Diana’s embrace: The legacy she left her sons – BBC News
Twenty years after the death of Princess Diana in a car accident in Paris her legacy seems most apparent in the open and candid nature of her sons – Princes William and Harry – and the media’s relationship with the Royal Family.
Sun photographer Arthur Edwards was one of the first people to photograph the future Princess of Wales. He recalls his surprise at seeing how the 19-year-old reacted to the media attention generated by her courtship of Prince Charles.
“Other girlfriends were quite shy,” he says. “She wasn’t like a lot of celebrities… ducking and hiding. Mostly she was head-up smiling, taking it all on the chin and coping very well.
“A lot of the royal watchers, me included at the time, thought this was a sign that this girl was obviously quite keen to get the job of the Princess of Wales.”
Edwards ended up taking one of the most iconic pictures of the princess-to-be at the nursery school where she was working in 1980.
She refused to do interviews but agreed to a picture with two of the nursery’s children [above, centre], an early hint to the press of her tactile nature.
Few could have predicted then that this apparently benign trait would herald a change in our future expectations of the UK’s most famous family.
The following year, Lady Diana Spencer married Prince Charles in front of a global TV audience of 750 million. She established herself as a global figure, using royal visits around the world to establish her empathy with the ill and impoverished, and overturn the aloof image of the royals.
For Edwards, the contrast between the old and new guard of royals was epitomised by a visit Diana made to a leprosy hospital in Nigeria in 1990.
“I always compare it to a trip I did with Princess Anne in Africa for Save the Children,” he said.
“There were 5,000 mothers and children… being inoculated, and I never got one frame of Princess Anne with an African mother or an African child being inoculated.
“When we went to Africa with Diana, we couldn’t stop her hugging them, feeding them, embracing them. [S]he was embracing them… looking straight into their eyes and made them feel a million dollars.”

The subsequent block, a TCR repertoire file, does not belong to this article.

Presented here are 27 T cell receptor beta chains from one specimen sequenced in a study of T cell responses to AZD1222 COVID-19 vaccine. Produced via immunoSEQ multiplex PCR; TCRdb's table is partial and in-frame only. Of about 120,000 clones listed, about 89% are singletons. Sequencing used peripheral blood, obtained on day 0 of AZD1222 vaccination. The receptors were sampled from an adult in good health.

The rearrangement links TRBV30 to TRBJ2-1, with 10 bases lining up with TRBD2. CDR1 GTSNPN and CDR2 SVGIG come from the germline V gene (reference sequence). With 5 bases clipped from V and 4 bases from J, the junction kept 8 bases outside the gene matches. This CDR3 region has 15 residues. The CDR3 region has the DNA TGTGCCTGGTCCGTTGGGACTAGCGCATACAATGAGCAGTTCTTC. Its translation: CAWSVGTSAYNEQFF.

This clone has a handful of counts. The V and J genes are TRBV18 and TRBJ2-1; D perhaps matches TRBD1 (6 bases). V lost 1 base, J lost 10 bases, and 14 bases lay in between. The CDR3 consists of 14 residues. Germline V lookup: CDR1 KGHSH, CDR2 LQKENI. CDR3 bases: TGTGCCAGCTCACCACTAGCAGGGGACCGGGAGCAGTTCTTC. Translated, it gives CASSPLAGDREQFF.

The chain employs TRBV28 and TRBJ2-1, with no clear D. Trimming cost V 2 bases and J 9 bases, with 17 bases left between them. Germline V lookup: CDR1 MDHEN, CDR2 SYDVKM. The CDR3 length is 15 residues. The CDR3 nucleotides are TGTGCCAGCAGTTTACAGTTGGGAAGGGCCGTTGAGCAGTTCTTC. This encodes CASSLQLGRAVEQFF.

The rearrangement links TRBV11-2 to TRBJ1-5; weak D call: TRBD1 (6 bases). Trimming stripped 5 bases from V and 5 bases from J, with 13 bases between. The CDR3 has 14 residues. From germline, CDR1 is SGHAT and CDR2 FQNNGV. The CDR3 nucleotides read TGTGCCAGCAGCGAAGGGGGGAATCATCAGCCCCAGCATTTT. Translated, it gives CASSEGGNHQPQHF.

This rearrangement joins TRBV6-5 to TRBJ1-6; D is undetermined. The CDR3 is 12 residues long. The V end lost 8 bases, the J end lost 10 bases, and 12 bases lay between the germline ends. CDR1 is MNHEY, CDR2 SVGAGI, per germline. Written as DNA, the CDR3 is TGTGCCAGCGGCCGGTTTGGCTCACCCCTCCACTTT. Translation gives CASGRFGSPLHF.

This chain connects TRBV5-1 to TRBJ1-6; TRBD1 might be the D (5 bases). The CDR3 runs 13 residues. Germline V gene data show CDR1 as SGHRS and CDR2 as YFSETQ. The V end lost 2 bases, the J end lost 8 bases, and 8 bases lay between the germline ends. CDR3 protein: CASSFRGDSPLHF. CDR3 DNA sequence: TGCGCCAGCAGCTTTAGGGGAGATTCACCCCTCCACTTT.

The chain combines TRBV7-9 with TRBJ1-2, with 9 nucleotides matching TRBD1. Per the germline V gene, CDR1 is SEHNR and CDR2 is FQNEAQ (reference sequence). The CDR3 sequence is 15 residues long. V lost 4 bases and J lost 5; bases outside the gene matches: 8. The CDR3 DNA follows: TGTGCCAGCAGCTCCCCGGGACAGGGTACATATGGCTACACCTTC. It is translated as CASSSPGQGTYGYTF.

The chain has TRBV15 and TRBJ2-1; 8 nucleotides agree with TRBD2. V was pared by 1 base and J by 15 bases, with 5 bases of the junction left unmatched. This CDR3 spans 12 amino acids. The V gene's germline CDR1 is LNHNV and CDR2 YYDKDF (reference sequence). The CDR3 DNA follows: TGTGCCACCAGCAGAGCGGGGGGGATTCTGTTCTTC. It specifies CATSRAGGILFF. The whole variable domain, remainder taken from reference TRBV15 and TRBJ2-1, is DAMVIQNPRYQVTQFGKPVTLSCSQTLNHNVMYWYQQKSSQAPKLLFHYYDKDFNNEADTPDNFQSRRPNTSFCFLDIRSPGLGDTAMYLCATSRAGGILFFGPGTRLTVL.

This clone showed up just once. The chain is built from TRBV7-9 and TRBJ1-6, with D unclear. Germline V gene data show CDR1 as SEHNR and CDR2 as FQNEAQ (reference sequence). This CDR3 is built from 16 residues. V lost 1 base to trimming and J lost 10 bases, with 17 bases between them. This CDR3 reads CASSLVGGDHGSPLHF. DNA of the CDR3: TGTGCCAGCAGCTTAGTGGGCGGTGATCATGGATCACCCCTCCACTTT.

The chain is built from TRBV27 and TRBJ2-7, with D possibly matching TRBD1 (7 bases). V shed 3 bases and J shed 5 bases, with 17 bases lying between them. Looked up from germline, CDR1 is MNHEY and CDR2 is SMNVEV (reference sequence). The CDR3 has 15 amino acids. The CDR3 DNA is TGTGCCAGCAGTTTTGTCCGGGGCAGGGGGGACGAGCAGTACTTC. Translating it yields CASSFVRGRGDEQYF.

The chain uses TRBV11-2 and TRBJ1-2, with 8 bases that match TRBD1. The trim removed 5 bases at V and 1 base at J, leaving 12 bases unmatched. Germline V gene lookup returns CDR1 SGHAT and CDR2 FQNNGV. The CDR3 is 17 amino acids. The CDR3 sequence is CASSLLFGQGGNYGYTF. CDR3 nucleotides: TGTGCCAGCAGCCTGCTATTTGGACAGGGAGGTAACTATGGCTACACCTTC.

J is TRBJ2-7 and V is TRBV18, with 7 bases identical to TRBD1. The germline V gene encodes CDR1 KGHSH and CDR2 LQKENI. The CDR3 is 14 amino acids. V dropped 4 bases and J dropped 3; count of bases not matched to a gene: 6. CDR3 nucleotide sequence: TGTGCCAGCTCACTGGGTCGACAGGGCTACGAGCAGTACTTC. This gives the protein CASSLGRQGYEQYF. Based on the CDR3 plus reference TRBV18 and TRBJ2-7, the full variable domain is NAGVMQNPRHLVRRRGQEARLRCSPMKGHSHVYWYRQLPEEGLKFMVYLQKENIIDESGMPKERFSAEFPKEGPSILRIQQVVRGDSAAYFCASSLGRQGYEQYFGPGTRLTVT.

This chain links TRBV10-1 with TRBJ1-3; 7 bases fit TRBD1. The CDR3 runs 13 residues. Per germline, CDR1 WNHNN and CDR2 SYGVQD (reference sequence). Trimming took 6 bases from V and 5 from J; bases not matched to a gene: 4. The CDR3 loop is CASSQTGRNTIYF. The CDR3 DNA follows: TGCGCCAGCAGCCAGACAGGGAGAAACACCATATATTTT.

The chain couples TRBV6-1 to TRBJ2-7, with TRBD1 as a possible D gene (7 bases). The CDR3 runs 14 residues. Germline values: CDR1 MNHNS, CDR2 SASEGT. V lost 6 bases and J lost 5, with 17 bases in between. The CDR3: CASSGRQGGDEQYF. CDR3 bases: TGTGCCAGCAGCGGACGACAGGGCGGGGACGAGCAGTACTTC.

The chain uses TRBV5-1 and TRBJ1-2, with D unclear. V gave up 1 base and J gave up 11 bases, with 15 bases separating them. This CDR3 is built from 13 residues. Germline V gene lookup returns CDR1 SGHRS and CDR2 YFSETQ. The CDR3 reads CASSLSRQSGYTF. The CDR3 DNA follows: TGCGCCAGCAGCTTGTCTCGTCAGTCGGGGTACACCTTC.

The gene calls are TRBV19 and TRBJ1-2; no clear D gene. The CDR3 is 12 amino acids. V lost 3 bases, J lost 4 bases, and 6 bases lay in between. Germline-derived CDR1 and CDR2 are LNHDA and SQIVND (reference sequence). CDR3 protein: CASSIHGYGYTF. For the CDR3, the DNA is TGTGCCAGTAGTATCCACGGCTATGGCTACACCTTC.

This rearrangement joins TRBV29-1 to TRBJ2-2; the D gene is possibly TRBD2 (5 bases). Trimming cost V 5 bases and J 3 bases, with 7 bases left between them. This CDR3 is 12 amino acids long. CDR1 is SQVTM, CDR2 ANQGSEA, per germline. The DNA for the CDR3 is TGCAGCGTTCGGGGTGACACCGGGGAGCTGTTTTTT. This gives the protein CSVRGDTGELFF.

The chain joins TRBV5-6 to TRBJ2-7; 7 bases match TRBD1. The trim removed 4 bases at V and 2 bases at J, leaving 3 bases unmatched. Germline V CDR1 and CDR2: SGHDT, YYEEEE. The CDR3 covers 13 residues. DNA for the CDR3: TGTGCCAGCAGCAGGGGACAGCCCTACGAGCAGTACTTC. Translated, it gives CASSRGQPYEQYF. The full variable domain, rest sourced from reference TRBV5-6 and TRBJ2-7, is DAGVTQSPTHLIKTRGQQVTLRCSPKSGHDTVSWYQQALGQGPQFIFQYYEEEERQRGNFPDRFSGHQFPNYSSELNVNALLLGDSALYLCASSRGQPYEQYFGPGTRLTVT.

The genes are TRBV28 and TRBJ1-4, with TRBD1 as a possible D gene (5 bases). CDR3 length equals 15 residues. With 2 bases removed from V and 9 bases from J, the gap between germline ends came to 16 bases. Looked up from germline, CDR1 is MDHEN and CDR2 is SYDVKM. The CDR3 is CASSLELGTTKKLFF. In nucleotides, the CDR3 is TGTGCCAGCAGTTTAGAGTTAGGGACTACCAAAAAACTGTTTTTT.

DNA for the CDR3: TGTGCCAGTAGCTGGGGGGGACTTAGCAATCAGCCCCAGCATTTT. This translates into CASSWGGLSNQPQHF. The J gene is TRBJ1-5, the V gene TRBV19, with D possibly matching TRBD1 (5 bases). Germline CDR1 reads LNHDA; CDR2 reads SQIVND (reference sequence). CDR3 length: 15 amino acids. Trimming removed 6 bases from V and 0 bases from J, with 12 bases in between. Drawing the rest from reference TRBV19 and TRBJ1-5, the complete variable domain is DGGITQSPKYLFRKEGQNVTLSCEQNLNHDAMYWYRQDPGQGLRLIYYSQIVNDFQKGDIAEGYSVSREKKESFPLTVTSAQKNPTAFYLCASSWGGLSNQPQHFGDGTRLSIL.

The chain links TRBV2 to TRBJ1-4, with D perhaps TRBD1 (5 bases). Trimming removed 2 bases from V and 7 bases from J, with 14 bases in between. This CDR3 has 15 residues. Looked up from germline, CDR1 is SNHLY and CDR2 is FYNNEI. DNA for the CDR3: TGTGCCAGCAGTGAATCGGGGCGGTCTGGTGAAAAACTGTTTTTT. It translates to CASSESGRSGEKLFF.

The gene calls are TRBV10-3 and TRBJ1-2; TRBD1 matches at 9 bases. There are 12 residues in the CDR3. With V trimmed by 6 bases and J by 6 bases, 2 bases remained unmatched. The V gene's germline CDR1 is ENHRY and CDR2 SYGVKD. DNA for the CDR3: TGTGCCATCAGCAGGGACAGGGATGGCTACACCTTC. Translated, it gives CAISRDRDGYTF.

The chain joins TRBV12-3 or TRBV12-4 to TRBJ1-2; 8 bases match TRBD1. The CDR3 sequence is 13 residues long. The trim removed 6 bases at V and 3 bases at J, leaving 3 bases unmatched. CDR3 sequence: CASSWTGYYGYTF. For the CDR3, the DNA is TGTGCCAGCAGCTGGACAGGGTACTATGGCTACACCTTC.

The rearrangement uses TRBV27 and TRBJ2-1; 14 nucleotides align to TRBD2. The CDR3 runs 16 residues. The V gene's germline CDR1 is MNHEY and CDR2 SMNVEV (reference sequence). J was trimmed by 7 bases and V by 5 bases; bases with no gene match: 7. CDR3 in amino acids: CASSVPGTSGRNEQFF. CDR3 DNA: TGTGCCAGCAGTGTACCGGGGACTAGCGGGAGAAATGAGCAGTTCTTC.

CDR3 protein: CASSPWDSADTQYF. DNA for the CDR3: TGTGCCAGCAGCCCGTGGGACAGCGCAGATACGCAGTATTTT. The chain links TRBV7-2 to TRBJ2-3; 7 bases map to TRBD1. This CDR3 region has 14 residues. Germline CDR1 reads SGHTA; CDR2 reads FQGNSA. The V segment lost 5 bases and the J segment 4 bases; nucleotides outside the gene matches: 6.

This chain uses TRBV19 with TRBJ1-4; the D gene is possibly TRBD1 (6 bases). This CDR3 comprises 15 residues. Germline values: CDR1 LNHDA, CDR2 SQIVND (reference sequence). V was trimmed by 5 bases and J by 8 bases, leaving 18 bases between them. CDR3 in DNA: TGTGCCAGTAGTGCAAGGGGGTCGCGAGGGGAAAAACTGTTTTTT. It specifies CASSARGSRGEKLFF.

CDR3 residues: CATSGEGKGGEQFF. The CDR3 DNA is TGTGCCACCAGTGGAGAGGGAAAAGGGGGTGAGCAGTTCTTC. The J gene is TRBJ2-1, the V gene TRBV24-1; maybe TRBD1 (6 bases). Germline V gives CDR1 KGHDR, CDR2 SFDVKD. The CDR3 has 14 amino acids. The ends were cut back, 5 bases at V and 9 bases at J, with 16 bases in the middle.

To Ingrid Seward, editor of Majesty Magazine, the difference was just as stark: “She made the rest of them look completely old fashioned really.”
Closely scrutinised split
Princess Diana was a patron to more than 100 charities before her death in 1997. She is widely credited with helping to challenge the public’s perception of HIV and Aids by shaking the hands of patients at the London Lighthouse, a centre which pioneered services for sufferers.
BBC royal correspondent Nicholas Witchell believes Diana’s different style was down to her “coming from outside the Royal Family”.
“She was a person of her generation who found it rather implausible that one was expected to step back and not embrace people, quite literally.”
But this familiarity with the press and natural candour translated into close scrutiny of her personal life and failing marriage.
After the publication of Andrew Morton’s biography in 1992, which claimed infidelity in the royal marriage, the Prince and Princess of Wales separated.
The book, thought to have been aided by interviews with Diana, led to Prince Charles discussing his relationship with the-then Camilla Parker-Bowles in an interview with ITV’s Jonathan Dimbleby.
The princess hit back, telling her side of the story in a 1995 TV interview with Martin Bashir on the BBC’s Panorama.
As well as discussing her marriage with Prince Charles, Diana openly talked about her struggles with bulimia, depression and anxiety. It was unprecedented territory for a member of the Royal Family.